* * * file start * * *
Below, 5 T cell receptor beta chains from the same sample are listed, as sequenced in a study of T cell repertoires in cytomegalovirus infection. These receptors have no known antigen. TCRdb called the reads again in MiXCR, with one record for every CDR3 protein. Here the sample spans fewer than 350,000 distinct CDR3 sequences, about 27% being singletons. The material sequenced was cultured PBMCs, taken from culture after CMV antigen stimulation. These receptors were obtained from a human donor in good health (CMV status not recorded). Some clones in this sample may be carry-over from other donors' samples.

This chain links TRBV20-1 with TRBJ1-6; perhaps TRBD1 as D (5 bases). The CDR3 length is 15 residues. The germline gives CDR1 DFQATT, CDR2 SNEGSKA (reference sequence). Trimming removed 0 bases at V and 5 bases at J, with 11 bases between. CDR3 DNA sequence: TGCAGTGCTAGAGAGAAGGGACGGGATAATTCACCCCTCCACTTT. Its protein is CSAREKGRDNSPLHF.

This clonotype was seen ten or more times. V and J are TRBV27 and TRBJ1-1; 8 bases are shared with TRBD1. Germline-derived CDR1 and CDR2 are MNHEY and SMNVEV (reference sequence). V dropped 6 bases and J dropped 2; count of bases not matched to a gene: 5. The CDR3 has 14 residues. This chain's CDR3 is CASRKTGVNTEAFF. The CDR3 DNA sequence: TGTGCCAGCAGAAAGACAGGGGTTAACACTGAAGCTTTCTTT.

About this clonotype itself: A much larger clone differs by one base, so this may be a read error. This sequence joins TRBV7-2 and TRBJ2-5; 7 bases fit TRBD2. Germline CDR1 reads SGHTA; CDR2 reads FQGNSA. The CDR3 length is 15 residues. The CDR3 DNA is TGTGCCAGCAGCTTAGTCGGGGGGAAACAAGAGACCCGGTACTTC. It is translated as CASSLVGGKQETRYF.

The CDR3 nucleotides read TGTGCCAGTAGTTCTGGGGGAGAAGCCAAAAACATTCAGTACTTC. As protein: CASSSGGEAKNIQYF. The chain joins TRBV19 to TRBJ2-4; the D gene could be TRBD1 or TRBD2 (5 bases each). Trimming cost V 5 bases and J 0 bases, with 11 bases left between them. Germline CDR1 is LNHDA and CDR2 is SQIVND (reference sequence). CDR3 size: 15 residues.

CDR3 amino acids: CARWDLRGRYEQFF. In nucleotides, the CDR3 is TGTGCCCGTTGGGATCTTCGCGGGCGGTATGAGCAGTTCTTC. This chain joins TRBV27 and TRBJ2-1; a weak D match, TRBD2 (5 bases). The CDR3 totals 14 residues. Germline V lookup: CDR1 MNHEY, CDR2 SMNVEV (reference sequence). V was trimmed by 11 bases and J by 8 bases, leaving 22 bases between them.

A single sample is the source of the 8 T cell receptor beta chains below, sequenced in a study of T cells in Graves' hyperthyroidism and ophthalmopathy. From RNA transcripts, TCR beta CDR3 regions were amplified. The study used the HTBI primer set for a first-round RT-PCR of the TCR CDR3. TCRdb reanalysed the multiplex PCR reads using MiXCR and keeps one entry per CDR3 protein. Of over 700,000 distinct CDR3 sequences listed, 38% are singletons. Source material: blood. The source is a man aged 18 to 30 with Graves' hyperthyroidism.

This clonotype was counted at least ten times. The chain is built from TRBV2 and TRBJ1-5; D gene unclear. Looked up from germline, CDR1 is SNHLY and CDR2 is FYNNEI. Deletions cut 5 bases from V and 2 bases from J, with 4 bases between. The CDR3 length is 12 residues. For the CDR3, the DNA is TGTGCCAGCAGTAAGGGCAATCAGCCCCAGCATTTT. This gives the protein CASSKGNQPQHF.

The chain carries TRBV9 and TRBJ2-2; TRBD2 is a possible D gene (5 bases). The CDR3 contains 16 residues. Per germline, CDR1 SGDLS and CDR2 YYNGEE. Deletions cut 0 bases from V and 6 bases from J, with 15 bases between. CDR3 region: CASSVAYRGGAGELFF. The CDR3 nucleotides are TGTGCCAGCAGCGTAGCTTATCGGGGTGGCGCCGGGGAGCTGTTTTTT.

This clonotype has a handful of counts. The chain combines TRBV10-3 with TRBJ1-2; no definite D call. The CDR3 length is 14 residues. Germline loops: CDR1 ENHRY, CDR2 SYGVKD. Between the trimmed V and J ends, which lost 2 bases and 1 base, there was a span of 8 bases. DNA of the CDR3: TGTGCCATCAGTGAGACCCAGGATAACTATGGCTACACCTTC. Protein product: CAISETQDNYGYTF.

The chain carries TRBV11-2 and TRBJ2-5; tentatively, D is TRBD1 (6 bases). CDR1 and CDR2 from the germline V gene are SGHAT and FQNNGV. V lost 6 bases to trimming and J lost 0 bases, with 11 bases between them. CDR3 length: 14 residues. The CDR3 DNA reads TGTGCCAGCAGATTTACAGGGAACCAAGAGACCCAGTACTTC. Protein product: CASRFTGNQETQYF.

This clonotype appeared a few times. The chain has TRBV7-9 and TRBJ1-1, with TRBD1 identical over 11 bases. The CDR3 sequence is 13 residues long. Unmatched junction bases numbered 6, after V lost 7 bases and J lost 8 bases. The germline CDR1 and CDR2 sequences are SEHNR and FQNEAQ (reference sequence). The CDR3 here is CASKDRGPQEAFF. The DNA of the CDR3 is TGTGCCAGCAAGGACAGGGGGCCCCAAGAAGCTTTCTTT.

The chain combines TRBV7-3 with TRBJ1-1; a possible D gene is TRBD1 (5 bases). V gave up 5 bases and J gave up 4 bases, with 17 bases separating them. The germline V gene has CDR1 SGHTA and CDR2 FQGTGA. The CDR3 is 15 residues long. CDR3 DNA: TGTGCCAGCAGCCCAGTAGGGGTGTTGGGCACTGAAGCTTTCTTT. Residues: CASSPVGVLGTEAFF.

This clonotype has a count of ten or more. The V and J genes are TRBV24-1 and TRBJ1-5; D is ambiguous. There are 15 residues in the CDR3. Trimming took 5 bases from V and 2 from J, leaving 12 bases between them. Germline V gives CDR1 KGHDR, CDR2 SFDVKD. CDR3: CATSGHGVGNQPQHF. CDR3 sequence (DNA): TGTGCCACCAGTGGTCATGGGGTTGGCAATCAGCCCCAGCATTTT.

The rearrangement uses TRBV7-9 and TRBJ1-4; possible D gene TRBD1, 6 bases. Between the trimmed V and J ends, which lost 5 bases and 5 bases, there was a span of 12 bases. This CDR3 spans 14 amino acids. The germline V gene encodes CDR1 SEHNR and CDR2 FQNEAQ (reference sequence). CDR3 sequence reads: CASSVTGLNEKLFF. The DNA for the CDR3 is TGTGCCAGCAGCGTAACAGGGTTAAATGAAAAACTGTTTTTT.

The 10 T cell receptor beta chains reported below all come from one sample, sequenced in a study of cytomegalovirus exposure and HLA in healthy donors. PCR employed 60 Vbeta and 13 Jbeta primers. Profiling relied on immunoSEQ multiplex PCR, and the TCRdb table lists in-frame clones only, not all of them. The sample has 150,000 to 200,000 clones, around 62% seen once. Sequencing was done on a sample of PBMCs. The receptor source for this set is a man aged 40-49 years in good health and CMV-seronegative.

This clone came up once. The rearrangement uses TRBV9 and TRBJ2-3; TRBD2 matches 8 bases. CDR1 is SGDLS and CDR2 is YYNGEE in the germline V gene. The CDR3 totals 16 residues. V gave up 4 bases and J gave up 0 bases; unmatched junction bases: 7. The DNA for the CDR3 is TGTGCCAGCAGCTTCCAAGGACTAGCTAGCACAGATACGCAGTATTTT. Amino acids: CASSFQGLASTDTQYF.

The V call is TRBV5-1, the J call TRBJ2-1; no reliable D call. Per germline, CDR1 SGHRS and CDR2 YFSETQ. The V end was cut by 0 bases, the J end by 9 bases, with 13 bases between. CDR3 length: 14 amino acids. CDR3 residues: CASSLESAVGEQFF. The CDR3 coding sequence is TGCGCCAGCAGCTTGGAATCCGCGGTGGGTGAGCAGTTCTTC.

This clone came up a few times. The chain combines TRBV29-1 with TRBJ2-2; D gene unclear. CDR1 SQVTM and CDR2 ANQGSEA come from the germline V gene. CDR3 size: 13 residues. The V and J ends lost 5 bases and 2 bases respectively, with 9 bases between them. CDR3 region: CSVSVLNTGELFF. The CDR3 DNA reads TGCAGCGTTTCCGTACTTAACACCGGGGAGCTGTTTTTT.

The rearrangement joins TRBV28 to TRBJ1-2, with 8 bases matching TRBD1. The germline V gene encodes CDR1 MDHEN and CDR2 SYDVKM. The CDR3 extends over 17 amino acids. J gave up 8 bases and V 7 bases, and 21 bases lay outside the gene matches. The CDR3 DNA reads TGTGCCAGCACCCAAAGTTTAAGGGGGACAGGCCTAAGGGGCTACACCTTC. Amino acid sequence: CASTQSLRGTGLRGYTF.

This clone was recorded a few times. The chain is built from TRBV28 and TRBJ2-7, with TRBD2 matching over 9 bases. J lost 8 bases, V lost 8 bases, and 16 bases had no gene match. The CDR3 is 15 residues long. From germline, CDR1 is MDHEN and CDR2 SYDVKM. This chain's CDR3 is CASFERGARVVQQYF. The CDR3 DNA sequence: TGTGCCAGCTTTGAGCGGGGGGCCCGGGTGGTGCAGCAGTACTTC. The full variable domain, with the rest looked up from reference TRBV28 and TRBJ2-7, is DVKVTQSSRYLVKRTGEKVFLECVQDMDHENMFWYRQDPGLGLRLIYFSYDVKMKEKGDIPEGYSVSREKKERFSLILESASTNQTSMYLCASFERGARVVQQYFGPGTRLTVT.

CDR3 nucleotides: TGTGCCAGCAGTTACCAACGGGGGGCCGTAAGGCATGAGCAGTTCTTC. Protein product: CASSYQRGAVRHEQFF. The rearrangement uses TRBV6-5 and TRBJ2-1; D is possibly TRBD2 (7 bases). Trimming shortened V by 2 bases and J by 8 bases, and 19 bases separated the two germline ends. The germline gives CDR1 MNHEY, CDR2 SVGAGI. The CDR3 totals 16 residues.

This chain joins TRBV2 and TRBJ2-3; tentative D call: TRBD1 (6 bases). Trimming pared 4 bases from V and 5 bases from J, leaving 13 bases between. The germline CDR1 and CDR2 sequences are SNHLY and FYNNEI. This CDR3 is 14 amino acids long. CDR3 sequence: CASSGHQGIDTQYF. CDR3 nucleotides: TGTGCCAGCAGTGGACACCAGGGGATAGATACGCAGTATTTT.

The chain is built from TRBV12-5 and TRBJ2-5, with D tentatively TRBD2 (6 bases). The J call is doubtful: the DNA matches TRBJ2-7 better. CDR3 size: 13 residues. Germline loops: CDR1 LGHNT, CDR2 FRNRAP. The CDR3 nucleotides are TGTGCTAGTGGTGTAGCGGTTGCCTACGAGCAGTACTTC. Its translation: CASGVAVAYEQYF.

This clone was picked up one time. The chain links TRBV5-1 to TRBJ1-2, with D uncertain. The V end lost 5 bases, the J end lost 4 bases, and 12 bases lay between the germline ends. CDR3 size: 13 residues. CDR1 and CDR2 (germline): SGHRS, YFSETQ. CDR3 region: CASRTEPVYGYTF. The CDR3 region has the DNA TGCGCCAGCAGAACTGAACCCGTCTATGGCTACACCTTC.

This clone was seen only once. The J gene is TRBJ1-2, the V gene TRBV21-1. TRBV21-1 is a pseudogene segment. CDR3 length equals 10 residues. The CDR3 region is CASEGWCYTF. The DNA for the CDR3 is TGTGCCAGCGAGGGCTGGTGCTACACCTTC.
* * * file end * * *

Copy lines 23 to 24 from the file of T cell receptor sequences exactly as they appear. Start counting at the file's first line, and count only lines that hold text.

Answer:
This chain joins TRBV2 and TRBJ2-3; tentative D call: TRBD1 (6 bases). Trimming pared 4 bases from V and 5 bases from J, leaving 13 bases between. The germline CDR1 and CDR2 sequences are SNHLY and FYNNEI. This CDR3 is 14 amino acids long. CDR3 sequence: CASSGHQGIDTQYF. CDR3 nucleotides: TGTGCCAGCAGTGGACACCAGGGGATAGATACGCAGTATTTT.

The chain is built from TRBV12-5 and TRBJ2-5, with D tentatively TRBD2 (6 bases). The J call is doubtful: the DNA matches TRBJ2-7 better. CDR3 size: 13 residues. Germline loops: CDR1 LGHNT, CDR2 FRNRAP. The CDR3 nucleotides are TGTGCTAGTGGTGTAGCGGTTGCCTACGAGCAGTACTTC. Its translation: CASGVAVAYEQYF.